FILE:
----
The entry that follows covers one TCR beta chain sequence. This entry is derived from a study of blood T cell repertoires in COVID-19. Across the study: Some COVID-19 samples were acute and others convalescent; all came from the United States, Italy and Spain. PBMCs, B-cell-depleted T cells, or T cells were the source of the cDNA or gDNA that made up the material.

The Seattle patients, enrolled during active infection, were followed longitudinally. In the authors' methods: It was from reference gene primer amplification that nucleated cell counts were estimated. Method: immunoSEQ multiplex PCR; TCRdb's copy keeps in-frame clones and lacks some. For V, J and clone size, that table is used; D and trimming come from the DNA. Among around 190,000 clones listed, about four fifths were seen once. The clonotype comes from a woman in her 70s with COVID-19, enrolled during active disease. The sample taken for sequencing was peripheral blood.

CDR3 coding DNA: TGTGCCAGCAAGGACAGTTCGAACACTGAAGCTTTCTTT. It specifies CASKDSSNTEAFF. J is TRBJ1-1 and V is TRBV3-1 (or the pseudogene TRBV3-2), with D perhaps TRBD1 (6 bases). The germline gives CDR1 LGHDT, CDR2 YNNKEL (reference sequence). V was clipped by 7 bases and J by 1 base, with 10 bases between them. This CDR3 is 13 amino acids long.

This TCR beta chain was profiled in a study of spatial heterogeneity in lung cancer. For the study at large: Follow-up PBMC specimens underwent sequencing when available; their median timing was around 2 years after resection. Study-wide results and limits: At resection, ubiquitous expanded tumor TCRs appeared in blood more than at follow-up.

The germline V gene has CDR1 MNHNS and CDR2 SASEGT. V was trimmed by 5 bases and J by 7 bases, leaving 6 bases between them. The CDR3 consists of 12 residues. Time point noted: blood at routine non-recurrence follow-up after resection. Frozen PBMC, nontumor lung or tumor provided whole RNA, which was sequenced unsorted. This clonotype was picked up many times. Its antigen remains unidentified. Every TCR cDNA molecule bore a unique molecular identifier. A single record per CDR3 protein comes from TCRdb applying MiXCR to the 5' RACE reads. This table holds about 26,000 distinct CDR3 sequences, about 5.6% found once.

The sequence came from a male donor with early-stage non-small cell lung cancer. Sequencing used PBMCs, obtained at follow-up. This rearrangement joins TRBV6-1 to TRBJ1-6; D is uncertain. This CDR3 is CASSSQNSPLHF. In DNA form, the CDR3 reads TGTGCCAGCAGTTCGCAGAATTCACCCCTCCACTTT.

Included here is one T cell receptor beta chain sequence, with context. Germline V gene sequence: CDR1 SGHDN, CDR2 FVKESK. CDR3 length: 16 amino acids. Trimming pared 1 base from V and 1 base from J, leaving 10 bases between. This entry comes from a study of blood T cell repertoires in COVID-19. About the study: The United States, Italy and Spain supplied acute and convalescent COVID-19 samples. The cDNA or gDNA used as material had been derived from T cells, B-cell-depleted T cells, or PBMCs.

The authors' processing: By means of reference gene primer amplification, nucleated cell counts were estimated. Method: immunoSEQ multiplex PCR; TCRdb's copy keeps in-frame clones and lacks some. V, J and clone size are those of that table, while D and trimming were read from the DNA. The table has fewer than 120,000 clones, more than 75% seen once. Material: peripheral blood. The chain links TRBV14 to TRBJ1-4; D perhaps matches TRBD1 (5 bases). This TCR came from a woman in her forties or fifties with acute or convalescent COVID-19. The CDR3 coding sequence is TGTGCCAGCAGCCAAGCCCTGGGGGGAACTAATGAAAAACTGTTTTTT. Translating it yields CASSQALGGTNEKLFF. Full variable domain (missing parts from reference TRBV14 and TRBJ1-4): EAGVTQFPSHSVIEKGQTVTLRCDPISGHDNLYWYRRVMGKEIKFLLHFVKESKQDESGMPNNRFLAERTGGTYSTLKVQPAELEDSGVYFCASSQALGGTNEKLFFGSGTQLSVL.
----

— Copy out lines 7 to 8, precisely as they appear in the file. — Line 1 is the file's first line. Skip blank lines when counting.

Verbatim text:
Included here is one T cell receptor beta chain sequence, with context. Germline V gene sequence: CDR1 SGHDN, CDR2 FVKESK. CDR3 length: 16 amino acids. Trimming pared 1 base from V and 1 base from J, leaving 10 bases between. This entry comes from a study of blood T cell repertoires in COVID-19. About the study: The United States, Italy and Spain supplied acute and convalescent COVID-19 samples. The cDNA or gDNA used as material had been derived from T cells, B-cell-depleted T cells, or PBMCs.

The authors' processing: By means of reference gene primer amplification, nucleated cell counts were estimated. Method: immunoSEQ multiplex PCR; TCRdb's copy keeps in-frame clones and lacks some. V, J and clone size are those of that table, while D and trimming were read from the DNA. The table has fewer than 120,000 clones, more than 75% seen once. Material: peripheral blood. The chain links TRBV14 to TRBJ1-4; D perhaps matches TRBD1 (5 bases). This TCR came from a woman in her forties or fifties with acute or convalescent COVID-19. The CDR3 coding sequence is TGTGCCAGCAGCCAAGCCCTGGGGGGAACTAATGAAAAACTGTTTTTT. Translating it yields CASSQALGGTNEKLFF. Full variable domain (missing parts from reference TRBV14 and TRBJ1-4): EAGVTQFPSHSVIEKGQTVTLRCDPISGHDNLYWYRRVMGKEIKFLLHFVKESKQDESGMPNNRFLAERTGGTYSTLKVQPAELEDSGVYFCASSQALGGTNEKLFFGSGTQLSVL.